The Society of Strange and Ancient Instruments – Totnes Early Music Society (TEMS)
Saturday December 14 in St Mary’s Church, Totnes at 7.30pm
I have just heard from TEMS spokesperson Jill Tomalin that this Saturday’s concert featuring The Society of Strange and Ancient Instruments has had to be CANCELLED due to serious illness.
TEMS has had absolutely no control over this decision, and greatly regrets having to cancel at such relatively short notice. At the moment they are not sure whether there will be a possibility to reschedule in the New Year, but ArtsCulture will be among the first to know, if a new date can be found. Jill was especially sorry about it being this particular event, as it was due to be a lovely concert, especially in the run up to the Festive Season.
Meanwhile, Dartington will be contacting all ticket-purchasers to arrange a refund.
TEMS spokesperson Jill Tomalin writes: Fans of traditional music are in for a treat at a concert being held to celebrate the 20th anniversary season of the Totnes Early Music Society (TEMS) o
n Saturday 14th December. Cancelled
Strange and ancient
The Society of Strange and Ancient Instruments wowed a near sell-out audience when they last appeared in the Great Hall at Dartington for TEMS in 2016 with their programme Nine Daies Wonder. This group of top professional musicians delight in finding unusual programmes and, as their name suggests, enjoy showcasing a variety of unusual traditional instruments.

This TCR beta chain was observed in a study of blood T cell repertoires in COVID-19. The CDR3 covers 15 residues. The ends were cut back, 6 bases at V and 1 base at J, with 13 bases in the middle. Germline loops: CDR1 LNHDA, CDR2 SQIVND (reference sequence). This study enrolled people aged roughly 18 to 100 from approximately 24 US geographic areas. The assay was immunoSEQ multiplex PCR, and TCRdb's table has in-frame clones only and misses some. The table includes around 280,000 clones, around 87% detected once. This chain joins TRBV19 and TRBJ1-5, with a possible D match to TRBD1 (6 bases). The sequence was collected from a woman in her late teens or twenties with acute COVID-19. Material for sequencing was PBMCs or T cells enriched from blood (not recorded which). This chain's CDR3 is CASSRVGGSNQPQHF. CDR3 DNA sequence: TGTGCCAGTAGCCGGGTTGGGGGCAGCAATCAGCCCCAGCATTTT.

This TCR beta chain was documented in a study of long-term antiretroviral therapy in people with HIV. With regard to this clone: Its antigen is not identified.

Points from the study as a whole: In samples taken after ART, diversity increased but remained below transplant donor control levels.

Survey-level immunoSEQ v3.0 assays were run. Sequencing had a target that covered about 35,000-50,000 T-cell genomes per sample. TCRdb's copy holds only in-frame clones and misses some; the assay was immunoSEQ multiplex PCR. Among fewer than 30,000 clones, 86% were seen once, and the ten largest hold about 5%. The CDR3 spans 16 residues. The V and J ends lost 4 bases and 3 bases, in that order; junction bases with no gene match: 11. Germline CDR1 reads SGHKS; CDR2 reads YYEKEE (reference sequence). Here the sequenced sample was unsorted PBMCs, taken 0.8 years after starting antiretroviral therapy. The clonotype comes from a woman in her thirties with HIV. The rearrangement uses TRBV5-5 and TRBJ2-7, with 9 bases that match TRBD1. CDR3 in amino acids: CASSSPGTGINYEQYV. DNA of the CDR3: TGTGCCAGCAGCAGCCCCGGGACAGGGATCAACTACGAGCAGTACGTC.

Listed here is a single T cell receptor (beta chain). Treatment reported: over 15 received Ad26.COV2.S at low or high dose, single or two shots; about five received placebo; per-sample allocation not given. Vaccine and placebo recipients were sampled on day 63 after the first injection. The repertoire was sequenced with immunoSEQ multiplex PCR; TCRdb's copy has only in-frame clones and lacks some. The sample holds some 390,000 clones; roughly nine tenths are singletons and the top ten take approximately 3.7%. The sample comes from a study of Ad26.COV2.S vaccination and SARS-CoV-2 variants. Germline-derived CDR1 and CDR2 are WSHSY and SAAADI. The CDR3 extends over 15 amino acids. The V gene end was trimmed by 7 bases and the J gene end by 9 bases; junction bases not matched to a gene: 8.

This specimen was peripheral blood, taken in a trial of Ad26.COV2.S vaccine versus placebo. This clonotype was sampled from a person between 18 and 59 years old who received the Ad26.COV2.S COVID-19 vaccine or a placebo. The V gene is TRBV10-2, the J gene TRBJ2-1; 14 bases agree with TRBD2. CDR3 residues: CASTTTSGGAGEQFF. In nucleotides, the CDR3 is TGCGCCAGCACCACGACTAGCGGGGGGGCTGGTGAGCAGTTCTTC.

Winter solstice magic
Now director Clare Salaman, who plays a nyckelharpa (a traditional Swedish instrument which is a cross between a fiddle and a hurdy gurdy!), has come up with a magical and evocative programme of music to mark the winter solstice. Performing in collaboration with award-winning Norwegian singer and hardanger fiddle player, Benedicte Maurseth, and top clarsach (celtic harp) player Jean Kelly, their programme The Longest Night is ‘packed with devilish tunes, ancient Irish, Norwegian and English folk carols and other festive musical treats’.
The Norwegian festival of Lussinatten, traditionally celebrated on 13th December, marks the winter solstice, the longest night of the year. Lussi is a feared enchantress, who punishes anyone who dares to work and, from Lussinatten until Christmas, gnomes and trolls roam abroad. The festival links Christian and pagan traditions together and has generated numerous folksongs.
All three performers are leading musicians in their fields. Clare Salaman has performed with The English Concert and the Dufay Collective, led projects for the Royal Academy of Music, and has written and presented two programmes for BBC Radio 3’s Early Music Show. Benedicte Maurseth was Norway’s Young Folk Musician of the Year in 2007, and is a regular performer on Norway’s folk scene. She is an alumna of the prestigious Ole Bull Academy for Norwegian Folk Music. Jean Kelly studied harp at the Royal College of Music, and is in demand both as a classical and folk music performer. She plays and records with the Locrian Ensemble and Joglaresa (who will be performing for TEMS in April 2020), has played duets with Sir James Galway. and has recorded with Katie Melua and The Chieftains.
20th anniversary season
Their concert forms the centre-piece of the Totnes Early Music Society 20th anniversary season, and takes place at
St Mary’s Church, Totnes at 7.30pm on Saturday 14th December. Advance tickets are £13, under 18s £5, available through the Dartington Box Office or website. Tickets on the door will be £14/£5. The Winter Solstice 20 Years Concert is on Saturday December 14 in St Mary’s Church, Totnes at 7.30pm
Philip R Buttall